Now if it comes down to sacrificing a more interesting (yet rigorous, as this matters for applications to college), then I would take the interesting and rigorous course over the calculus course while in high school.

    There is the third option to all of this, however, if you school has a program where you can attend a community college for classes than take advantage of it and take a night calculus course. This gives you the best of both situtations, and gets rid of a calculus requirement in college if you find the material doesn't quite make tremendous sense to you and gives you (if it your high school supports it) a high school credit in calculus.

    Additionally, if the community college through your high school option doesn't work out, to prevent sacrificing something interesting and rigorous, you can always take a shortend summer course on calculus at the local community college (a word of warning though, condensed courses are very intensive, you will not have a life for about 3-5 weeks, depending on the school...though if you do it right, you can get weekends to not be too heckic).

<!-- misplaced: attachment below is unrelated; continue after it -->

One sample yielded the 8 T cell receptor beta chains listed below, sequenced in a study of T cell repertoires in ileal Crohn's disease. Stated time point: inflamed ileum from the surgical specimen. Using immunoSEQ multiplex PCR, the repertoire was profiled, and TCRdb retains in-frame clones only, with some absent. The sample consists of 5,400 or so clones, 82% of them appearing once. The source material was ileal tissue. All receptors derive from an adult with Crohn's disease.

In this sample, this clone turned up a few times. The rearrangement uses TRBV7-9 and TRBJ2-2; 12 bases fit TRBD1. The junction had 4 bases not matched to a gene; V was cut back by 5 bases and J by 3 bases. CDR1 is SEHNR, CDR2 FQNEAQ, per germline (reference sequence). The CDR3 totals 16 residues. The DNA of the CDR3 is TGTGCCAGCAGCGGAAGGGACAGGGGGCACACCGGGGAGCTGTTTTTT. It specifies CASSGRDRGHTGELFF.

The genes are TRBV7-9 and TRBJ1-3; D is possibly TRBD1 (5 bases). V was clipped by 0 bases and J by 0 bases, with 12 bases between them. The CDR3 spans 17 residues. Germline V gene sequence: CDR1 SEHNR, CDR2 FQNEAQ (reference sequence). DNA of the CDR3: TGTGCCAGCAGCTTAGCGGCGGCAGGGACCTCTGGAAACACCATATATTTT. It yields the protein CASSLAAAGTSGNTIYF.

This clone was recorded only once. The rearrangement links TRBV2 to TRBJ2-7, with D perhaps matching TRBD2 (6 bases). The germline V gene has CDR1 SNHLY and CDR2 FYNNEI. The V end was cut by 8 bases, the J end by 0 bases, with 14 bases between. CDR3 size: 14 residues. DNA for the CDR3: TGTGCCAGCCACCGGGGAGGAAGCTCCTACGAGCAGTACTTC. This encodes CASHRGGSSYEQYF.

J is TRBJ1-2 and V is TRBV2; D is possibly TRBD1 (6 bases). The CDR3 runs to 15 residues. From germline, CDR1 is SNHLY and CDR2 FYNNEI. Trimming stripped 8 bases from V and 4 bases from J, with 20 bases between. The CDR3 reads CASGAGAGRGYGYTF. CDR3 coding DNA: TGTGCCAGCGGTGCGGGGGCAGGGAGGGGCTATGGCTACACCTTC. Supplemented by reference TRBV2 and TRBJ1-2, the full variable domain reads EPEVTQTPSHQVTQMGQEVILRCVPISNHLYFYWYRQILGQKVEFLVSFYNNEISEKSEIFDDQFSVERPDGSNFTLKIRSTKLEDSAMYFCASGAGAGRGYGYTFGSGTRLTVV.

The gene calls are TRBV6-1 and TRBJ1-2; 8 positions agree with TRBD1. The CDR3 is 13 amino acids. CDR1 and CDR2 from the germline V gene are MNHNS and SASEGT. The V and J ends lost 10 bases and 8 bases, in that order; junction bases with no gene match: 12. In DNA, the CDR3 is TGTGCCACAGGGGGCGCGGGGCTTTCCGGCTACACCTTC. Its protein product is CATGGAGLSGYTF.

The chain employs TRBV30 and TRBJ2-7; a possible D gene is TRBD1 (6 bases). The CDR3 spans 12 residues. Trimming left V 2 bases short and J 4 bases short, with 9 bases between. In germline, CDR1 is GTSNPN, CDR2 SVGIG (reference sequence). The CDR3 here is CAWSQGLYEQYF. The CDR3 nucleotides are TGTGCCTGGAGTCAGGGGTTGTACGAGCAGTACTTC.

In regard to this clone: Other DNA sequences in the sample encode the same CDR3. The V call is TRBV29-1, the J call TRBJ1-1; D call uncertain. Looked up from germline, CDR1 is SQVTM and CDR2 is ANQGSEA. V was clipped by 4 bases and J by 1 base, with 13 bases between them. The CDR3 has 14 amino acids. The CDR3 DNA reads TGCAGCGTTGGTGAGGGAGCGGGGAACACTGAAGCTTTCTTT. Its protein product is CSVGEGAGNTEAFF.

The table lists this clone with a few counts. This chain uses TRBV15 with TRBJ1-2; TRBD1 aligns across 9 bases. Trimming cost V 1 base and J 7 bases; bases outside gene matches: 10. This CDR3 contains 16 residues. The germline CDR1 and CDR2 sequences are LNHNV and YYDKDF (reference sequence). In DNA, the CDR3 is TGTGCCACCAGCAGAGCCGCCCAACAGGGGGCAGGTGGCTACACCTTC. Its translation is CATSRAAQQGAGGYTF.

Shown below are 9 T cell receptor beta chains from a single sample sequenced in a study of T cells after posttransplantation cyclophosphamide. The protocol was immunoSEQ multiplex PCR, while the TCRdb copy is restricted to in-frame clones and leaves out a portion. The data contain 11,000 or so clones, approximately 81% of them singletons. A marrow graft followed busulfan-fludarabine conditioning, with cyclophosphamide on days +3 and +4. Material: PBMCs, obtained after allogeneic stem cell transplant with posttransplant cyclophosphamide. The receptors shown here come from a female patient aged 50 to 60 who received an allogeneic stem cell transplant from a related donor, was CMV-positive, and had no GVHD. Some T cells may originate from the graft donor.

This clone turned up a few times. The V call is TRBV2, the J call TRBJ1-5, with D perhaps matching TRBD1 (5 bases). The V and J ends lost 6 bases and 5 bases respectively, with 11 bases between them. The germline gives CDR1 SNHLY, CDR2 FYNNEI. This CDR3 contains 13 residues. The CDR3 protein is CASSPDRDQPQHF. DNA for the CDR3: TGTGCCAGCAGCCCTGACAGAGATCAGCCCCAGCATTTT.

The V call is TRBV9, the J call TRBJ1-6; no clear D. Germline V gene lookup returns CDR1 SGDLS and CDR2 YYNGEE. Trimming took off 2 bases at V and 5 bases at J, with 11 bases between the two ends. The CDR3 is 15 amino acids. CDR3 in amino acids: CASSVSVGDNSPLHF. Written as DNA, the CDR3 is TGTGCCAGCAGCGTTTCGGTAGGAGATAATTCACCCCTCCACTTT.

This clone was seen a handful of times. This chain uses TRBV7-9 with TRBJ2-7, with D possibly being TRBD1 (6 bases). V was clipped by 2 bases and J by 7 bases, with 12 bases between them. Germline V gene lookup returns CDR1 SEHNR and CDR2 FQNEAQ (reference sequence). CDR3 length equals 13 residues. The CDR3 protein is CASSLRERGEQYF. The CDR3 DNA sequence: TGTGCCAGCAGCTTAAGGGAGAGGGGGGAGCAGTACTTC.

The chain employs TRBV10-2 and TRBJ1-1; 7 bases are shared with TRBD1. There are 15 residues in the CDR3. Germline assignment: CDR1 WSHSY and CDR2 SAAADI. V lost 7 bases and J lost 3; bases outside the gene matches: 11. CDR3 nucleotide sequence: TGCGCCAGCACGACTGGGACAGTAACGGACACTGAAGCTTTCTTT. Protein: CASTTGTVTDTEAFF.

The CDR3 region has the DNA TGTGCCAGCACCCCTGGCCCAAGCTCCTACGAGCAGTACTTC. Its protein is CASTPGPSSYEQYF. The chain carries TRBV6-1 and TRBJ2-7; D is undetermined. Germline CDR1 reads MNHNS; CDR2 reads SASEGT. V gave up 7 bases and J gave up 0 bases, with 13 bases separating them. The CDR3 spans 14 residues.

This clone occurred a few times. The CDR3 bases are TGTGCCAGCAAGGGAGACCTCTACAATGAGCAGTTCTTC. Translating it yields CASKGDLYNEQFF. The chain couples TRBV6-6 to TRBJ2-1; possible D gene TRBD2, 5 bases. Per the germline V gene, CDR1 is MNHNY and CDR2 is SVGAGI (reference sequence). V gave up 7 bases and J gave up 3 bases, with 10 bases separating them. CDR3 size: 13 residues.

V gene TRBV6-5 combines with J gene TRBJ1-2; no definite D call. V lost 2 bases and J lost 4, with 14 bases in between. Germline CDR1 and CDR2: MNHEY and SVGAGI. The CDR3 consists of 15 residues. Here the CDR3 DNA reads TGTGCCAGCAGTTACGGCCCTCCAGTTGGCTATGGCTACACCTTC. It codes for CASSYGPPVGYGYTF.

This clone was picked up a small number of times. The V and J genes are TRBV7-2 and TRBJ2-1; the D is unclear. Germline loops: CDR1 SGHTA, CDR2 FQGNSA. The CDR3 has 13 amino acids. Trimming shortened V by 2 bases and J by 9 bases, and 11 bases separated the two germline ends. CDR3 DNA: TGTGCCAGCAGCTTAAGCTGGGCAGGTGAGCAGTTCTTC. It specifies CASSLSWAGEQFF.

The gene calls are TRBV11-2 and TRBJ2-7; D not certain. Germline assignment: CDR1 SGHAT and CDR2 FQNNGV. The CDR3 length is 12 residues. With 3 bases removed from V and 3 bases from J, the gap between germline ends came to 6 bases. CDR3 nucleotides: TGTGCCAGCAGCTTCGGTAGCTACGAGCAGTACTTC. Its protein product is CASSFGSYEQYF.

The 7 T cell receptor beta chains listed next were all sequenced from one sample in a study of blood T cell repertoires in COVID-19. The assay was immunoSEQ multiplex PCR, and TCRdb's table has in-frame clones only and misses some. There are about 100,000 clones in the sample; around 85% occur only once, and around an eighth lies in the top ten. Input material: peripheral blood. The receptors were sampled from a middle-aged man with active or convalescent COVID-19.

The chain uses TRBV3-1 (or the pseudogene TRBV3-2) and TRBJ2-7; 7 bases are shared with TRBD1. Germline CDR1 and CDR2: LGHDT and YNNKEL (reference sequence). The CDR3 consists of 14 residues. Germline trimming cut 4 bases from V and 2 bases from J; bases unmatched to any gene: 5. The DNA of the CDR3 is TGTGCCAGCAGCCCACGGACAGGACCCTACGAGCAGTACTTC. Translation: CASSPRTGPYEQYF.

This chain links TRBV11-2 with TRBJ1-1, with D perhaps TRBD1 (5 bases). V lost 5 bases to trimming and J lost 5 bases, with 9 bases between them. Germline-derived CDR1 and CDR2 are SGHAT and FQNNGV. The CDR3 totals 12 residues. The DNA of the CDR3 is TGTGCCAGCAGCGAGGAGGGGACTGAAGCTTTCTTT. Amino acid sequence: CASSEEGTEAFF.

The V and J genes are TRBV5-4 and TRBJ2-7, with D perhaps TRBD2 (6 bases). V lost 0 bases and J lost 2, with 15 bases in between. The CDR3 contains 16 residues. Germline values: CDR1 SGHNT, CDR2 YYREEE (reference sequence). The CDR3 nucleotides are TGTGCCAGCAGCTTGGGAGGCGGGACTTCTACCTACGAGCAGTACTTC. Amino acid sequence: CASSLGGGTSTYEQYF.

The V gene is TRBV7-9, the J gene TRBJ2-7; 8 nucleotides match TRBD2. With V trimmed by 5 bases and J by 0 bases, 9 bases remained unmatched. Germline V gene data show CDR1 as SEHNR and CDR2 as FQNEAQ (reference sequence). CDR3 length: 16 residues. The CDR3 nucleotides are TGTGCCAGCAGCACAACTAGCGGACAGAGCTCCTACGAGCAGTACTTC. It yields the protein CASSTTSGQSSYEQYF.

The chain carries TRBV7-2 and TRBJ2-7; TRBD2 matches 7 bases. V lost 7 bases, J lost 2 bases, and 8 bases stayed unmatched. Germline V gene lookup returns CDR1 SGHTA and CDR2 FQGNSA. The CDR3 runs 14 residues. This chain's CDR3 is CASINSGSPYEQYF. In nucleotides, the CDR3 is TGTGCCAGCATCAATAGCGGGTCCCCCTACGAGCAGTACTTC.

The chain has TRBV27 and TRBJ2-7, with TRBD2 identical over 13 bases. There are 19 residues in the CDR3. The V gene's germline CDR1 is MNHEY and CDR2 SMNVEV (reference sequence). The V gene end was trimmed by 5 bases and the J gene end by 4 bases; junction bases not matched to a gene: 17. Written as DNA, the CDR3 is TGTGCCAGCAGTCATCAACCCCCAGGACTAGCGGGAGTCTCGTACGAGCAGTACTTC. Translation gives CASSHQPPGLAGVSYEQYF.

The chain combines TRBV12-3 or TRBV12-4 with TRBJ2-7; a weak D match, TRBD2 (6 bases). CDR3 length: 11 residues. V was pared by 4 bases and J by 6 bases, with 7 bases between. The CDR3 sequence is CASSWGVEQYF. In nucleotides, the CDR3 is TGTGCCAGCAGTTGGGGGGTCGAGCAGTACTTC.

Hope this helps.
     
  7. Jan 12, 2007 #6
    I wouldn't push yourself tooo hard just to have calc in HS. It seems like your school has a wonderful science dept. And assuming your classes are challenging and taught well, Then I think taking calc first semster in college shouldn't be too hard for you. I assume you are going into some medical field based on the calsses you want to take and that you'd like to be a vet? You will have to take calc at some point, (i'd assume prolly calc 1 and 2 at very least) but I think you should be well prepared after 2 bio courses and 2 molecular genetics courses, phyiscs and chem.
    Your transcripts will look great with all those science courses, and as long s your math up to but maybe not including clac in highschool has decent grades, you should have no trouble at all
    thats my 2 cents but i'm just a freshmen physics major having just completed Calc 3 now moving into Linear Algebra, I hate all things biology
     
  8. Jan 12, 2007 #7